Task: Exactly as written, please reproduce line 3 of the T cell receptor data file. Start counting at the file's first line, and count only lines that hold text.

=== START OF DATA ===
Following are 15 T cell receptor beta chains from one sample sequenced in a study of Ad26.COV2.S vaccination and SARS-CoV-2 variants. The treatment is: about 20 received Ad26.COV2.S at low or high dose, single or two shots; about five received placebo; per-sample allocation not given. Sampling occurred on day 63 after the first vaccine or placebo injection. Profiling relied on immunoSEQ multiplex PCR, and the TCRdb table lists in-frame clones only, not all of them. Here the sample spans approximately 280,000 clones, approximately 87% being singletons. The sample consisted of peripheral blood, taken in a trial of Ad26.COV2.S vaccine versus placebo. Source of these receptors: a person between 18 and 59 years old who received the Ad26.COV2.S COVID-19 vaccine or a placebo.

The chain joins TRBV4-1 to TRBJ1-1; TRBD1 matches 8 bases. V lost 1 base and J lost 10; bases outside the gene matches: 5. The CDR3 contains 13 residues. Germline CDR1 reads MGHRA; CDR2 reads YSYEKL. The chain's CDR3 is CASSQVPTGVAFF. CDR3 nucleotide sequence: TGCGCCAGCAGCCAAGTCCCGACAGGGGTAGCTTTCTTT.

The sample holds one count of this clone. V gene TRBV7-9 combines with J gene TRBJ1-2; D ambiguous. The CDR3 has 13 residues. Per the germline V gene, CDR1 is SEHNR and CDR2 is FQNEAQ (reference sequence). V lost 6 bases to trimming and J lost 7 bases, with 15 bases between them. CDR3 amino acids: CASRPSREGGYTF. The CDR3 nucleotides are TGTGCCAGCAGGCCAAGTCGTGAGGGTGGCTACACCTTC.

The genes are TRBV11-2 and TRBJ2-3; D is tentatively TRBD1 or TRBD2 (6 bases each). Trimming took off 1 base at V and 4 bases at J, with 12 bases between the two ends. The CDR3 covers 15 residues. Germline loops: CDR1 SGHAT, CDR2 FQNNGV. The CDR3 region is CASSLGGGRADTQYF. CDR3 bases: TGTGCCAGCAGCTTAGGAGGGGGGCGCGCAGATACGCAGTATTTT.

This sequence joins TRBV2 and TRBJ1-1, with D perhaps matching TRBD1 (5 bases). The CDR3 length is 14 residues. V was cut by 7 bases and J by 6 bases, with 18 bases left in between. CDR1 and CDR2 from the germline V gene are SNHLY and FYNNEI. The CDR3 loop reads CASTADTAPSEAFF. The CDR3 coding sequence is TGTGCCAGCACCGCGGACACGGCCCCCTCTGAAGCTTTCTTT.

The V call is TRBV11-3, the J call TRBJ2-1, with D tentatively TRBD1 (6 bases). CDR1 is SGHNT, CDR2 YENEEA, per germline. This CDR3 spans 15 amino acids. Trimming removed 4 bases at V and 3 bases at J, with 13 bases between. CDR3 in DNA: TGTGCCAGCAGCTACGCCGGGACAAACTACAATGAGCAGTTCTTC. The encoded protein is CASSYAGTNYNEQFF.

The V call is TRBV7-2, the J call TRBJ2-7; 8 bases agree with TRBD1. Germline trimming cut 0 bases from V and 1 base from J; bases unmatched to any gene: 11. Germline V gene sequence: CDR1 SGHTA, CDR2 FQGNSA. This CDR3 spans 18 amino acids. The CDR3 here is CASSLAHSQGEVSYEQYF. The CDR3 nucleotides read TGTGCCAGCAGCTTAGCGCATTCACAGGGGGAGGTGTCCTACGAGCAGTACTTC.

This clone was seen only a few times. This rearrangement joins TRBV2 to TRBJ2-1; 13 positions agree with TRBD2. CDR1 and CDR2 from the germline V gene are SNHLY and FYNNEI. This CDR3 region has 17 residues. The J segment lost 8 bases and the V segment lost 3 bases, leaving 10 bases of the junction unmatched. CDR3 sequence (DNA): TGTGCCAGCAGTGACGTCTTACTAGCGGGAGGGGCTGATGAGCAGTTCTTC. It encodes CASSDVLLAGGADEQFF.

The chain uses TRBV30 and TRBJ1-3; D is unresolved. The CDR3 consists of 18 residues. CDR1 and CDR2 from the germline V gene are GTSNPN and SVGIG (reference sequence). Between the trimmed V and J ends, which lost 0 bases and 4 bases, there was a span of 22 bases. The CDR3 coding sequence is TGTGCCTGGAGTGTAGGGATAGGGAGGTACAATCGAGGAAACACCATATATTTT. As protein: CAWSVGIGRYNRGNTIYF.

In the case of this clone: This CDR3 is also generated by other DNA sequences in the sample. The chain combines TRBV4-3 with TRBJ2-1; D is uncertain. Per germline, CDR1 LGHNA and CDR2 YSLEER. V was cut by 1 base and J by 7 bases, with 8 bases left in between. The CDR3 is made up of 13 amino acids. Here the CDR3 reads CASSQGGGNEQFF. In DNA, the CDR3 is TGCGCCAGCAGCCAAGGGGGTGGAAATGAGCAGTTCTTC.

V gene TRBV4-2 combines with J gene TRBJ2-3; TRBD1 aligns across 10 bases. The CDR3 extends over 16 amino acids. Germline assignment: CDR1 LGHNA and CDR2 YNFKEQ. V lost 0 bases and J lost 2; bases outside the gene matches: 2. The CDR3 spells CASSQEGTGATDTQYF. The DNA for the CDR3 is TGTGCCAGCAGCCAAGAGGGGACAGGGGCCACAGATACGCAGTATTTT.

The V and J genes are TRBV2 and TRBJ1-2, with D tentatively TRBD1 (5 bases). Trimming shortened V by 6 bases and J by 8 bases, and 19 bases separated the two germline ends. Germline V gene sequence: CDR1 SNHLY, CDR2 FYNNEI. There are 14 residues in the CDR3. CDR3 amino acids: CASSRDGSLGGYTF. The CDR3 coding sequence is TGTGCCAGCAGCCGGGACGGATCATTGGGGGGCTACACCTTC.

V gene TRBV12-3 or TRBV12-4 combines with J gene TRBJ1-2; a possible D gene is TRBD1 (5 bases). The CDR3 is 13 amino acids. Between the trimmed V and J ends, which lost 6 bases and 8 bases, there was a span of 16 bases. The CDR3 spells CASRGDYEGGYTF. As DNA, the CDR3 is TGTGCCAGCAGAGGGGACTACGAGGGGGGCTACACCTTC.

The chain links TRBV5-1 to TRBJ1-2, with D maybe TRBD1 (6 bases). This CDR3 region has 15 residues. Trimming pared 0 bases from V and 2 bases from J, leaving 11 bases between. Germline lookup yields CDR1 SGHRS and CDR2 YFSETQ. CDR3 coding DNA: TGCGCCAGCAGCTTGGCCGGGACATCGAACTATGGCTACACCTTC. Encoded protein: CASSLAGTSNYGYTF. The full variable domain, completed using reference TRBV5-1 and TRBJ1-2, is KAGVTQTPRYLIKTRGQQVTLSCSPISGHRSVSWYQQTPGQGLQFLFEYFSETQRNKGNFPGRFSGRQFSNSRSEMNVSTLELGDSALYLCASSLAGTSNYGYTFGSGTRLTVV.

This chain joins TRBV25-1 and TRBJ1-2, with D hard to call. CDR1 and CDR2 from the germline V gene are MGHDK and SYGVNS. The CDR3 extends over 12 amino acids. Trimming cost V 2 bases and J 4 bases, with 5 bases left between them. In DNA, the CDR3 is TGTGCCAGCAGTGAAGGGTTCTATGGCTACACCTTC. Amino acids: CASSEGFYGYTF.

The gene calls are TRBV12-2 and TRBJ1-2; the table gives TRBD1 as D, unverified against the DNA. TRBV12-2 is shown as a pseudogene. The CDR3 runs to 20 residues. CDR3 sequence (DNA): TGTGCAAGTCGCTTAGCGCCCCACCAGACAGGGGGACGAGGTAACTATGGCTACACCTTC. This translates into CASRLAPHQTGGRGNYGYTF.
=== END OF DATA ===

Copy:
The sample holds one count of this clone. V gene TRBV7-9 combines with J gene TRBJ1-2; D ambiguous. The CDR3 has 13 residues. Per the germline V gene, CDR1 is SEHNR and CDR2 is FQNEAQ (reference sequence). V lost 6 bases to trimming and J lost 7 bases, with 15 bases between them. CDR3 amino acids: CASRPSREGGYTF. The CDR3 nucleotides are TGTGCCAGCAGGCCAAGTCGTGAGGGTGGCTACACCTTC.